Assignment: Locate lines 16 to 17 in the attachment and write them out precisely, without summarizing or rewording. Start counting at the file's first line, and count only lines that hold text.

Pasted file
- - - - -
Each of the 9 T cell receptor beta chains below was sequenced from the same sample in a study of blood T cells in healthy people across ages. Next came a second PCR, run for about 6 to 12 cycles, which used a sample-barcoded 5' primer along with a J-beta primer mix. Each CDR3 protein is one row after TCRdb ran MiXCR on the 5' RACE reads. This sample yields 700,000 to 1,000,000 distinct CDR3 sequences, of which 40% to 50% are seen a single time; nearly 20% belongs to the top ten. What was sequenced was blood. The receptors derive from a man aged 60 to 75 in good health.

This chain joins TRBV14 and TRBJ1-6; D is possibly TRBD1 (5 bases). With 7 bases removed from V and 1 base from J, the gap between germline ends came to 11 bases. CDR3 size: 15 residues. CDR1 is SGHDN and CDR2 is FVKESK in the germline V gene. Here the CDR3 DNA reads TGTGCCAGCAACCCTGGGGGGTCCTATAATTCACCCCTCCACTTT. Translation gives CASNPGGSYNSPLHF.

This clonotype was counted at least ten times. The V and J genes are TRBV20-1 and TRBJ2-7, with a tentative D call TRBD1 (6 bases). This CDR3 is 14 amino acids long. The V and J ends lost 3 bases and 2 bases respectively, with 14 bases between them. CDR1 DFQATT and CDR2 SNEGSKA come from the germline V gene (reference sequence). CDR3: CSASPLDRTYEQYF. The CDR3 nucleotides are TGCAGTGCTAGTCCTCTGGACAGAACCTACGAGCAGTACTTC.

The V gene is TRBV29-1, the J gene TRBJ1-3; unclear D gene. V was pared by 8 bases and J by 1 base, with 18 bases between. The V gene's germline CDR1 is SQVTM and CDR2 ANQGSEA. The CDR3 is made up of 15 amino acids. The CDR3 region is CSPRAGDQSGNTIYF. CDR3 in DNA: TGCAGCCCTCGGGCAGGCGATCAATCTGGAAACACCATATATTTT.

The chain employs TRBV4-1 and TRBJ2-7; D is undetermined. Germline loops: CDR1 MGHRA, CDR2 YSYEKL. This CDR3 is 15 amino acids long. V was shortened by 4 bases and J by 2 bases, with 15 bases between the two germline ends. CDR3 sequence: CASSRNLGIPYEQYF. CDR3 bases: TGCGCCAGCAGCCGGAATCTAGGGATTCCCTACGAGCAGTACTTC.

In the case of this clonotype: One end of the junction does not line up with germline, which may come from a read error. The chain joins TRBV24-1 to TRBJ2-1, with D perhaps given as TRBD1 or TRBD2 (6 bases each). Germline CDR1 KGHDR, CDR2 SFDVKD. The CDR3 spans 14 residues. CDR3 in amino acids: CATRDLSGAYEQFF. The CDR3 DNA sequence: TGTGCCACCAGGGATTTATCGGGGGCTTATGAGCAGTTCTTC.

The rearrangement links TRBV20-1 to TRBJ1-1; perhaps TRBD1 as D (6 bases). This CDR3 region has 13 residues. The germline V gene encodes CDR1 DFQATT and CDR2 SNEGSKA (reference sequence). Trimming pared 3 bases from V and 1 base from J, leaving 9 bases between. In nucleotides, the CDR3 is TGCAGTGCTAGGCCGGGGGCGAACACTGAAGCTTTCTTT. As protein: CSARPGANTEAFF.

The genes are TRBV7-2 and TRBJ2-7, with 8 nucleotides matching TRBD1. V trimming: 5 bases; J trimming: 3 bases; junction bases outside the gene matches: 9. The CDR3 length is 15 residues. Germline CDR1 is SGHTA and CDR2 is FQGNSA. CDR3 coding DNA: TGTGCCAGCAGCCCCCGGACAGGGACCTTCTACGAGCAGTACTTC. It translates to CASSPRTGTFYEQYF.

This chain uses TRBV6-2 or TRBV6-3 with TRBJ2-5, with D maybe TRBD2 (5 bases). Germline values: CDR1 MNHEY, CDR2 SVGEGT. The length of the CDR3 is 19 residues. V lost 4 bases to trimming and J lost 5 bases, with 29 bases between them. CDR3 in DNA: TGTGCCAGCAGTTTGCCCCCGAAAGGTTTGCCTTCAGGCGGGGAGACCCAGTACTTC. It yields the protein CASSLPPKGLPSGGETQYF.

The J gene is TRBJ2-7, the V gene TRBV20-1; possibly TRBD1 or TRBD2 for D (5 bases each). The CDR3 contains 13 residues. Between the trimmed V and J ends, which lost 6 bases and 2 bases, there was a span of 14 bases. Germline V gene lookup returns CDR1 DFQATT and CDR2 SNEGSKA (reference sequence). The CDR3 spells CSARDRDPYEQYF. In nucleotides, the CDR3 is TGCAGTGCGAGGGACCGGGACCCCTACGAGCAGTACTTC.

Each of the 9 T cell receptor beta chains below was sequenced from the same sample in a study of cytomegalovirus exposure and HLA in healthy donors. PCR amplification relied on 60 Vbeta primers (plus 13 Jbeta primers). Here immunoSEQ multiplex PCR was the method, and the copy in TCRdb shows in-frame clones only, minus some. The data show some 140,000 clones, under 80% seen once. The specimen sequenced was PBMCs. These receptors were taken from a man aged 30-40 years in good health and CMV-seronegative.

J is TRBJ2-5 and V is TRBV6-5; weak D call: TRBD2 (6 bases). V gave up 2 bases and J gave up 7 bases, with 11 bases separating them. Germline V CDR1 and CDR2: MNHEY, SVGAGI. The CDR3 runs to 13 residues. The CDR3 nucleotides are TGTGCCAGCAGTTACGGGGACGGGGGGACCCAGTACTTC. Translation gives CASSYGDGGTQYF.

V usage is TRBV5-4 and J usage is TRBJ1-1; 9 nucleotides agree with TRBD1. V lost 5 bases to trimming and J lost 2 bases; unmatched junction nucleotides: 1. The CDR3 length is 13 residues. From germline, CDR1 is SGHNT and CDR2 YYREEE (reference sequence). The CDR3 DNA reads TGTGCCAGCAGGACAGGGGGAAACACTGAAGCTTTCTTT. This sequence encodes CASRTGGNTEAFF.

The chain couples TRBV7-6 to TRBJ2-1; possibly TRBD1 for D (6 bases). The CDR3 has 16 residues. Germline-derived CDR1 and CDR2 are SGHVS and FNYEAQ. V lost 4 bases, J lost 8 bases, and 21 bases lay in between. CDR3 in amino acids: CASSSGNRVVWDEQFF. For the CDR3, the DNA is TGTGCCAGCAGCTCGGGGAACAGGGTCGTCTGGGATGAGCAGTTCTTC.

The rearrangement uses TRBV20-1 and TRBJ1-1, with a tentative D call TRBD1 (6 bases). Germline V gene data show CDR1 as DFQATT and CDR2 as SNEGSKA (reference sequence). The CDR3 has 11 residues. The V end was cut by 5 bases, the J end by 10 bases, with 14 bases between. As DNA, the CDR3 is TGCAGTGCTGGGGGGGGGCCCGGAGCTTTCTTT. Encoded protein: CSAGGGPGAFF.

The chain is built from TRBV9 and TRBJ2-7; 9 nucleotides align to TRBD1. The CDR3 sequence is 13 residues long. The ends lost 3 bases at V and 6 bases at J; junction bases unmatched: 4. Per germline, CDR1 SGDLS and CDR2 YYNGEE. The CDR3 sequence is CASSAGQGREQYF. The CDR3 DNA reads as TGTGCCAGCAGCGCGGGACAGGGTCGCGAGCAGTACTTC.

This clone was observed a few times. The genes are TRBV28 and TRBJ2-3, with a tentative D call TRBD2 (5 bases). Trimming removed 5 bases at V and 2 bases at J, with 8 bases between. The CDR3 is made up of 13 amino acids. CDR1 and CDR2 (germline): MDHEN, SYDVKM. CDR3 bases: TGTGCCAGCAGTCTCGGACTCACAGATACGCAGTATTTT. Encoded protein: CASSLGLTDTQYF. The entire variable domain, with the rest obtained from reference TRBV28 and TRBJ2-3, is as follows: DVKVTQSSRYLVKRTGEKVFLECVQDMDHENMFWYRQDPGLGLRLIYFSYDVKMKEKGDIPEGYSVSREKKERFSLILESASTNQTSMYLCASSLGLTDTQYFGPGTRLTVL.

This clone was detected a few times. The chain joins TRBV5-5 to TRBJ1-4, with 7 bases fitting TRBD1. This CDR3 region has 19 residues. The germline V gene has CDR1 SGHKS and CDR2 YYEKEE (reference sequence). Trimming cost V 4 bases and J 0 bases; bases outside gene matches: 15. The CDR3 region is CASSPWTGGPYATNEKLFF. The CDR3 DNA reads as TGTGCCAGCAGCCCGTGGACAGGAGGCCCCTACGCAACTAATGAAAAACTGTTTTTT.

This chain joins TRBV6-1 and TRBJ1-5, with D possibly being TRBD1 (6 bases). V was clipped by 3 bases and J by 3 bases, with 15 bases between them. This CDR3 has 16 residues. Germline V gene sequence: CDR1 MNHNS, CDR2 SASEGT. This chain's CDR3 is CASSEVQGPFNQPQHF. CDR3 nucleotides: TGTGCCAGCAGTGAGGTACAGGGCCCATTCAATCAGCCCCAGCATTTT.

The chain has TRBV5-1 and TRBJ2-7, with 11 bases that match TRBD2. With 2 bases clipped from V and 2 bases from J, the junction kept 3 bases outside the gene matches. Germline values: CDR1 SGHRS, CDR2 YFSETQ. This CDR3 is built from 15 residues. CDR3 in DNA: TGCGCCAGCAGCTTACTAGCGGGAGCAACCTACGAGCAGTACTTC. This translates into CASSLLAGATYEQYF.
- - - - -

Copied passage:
The chain is built from TRBV9 and TRBJ2-7; 9 nucleotides align to TRBD1. The CDR3 sequence is 13 residues long. The ends lost 3 bases at V and 6 bases at J; junction bases unmatched: 4. Per germline, CDR1 SGDLS and CDR2 YYNGEE. The CDR3 sequence is CASSAGQGREQYF. The CDR3 DNA reads as TGTGCCAGCAGCGCGGGACAGGGTCGCGAGCAGTACTTC.

This clone was observed a few times. The genes are TRBV28 and TRBJ2-3, with a tentative D call TRBD2 (5 bases). Trimming removed 5 bases at V and 2 bases at J, with 8 bases between. The CDR3 is made up of 13 amino acids. CDR1 and CDR2 (germline): MDHEN, SYDVKM. CDR3 bases: TGTGCCAGCAGTCTCGGACTCACAGATACGCAGTATTTT. Encoded protein: CASSLGLTDTQYF. The entire variable domain, with the rest obtained from reference TRBV28 and TRBJ2-3, is as follows: DVKVTQSSRYLVKRTGEKVFLECVQDMDHENMFWYRQDPGLGLRLIYFSYDVKMKEKGDIPEGYSVSREKKERFSLILESASTNQTSMYLCASSLGLTDTQYFGPGTRLTVL.